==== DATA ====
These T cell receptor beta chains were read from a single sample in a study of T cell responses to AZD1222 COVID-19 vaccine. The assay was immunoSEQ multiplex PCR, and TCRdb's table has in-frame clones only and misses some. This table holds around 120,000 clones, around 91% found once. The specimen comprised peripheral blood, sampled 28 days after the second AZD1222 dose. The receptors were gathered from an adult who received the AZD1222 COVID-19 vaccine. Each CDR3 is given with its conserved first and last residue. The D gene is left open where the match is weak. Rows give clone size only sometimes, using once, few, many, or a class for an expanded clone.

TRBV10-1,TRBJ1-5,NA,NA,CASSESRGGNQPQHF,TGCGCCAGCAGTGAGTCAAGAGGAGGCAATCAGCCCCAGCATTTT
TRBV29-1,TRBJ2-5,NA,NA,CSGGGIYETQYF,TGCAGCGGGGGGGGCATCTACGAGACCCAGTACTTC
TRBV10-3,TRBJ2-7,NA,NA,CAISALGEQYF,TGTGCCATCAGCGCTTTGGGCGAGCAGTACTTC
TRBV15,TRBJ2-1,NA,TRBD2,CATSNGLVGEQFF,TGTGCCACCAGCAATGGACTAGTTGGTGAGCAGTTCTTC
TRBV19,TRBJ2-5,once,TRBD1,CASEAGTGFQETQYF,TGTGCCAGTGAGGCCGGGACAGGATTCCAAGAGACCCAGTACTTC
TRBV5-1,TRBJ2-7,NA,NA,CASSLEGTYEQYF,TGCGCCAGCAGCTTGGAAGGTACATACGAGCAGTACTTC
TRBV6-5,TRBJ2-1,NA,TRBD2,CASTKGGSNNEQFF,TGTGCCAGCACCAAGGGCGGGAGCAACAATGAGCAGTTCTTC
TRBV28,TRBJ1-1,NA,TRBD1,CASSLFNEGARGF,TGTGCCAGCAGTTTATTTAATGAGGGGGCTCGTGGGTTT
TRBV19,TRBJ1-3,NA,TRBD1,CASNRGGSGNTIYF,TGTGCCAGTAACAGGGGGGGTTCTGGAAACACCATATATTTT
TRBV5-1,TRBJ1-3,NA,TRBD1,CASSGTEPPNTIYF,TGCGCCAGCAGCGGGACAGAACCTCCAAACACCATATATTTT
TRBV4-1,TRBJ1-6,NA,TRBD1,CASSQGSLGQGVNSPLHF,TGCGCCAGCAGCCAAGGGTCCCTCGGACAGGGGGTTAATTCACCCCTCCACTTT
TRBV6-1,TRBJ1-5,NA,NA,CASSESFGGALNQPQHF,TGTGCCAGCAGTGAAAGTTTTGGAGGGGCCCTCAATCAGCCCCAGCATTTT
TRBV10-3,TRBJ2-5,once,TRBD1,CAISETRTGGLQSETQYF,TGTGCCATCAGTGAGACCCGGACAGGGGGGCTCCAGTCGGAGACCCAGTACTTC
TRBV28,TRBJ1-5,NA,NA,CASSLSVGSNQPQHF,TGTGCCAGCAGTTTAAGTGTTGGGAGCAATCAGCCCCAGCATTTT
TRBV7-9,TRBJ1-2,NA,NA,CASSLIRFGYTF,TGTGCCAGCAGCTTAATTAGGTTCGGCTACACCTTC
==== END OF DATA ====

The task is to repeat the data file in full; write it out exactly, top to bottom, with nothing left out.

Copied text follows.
These T cell receptor beta chains were read from a single sample in a study of T cell responses to AZD1222 COVID-19 vaccine. The assay was immunoSEQ multiplex PCR, and TCRdb's table has in-frame clones only and misses some. This table holds around 120,000 clones, around 91% found once. The specimen comprised peripheral blood, sampled 28 days after the second AZD1222 dose. The receptors were gathered from an adult who received the AZD1222 COVID-19 vaccine. Each CDR3 is given with its conserved first and last residue. The D gene is left open where the match is weak. Rows give clone size only sometimes, using once, few, many, or a class for an expanded clone.

TRBV10-1,TRBJ1-5,NA,NA,CASSESRGGNQPQHF,TGCGCCAGCAGTGAGTCAAGAGGAGGCAATCAGCCCCAGCATTTT
TRBV29-1,TRBJ2-5,NA,NA,CSGGGIYETQYF,TGCAGCGGGGGGGGCATCTACGAGACCCAGTACTTC
TRBV10-3,TRBJ2-7,NA,NA,CAISALGEQYF,TGTGCCATCAGCGCTTTGGGCGAGCAGTACTTC
TRBV15,TRBJ2-1,NA,TRBD2,CATSNGLVGEQFF,TGTGCCACCAGCAATGGACTAGTTGGTGAGCAGTTCTTC
TRBV19,TRBJ2-5,once,TRBD1,CASEAGTGFQETQYF,TGTGCCAGTGAGGCCGGGACAGGATTCCAAGAGACCCAGTACTTC
TRBV5-1,TRBJ2-7,NA,NA,CASSLEGTYEQYF,TGCGCCAGCAGCTTGGAAGGTACATACGAGCAGTACTTC
TRBV6-5,TRBJ2-1,NA,TRBD2,CASTKGGSNNEQFF,TGTGCCAGCACCAAGGGCGGGAGCAACAATGAGCAGTTCTTC
TRBV28,TRBJ1-1,NA,TRBD1,CASSLFNEGARGF,TGTGCCAGCAGTTTATTTAATGAGGGGGCTCGTGGGTTT
TRBV19,TRBJ1-3,NA,TRBD1,CASNRGGSGNTIYF,TGTGCCAGTAACAGGGGGGGTTCTGGAAACACCATATATTTT
TRBV5-1,TRBJ1-3,NA,TRBD1,CASSGTEPPNTIYF,TGCGCCAGCAGCGGGACAGAACCTCCAAACACCATATATTTT
TRBV4-1,TRBJ1-6,NA,TRBD1,CASSQGSLGQGVNSPLHF,TGCGCCAGCAGCCAAGGGTCCCTCGGACAGGGGGTTAATTCACCCCTCCACTTT
TRBV6-1,TRBJ1-5,NA,NA,CASSESFGGALNQPQHF,TGTGCCAGCAGTGAAAGTTTTGGAGGGGCCCTCAATCAGCCCCAGCATTTT
TRBV10-3,TRBJ2-5,once,TRBD1,CAISETRTGGLQSETQYF,TGTGCCATCAGTGAGACCCGGACAGGGGGGCTCCAGTCGGAGACCCAGTACTTC
TRBV28,TRBJ1-5,NA,NA,CASSLSVGSNQPQHF,TGTGCCAGCAGTTTAAGTGTTGGGAGCAATCAGCCCCAGCATTTT
TRBV7-9,TRBJ1-2,NA,NA,CASSLIRFGYTF,TGTGCCAGCAGCTTAATTAGGTTCGGCTACACCTTC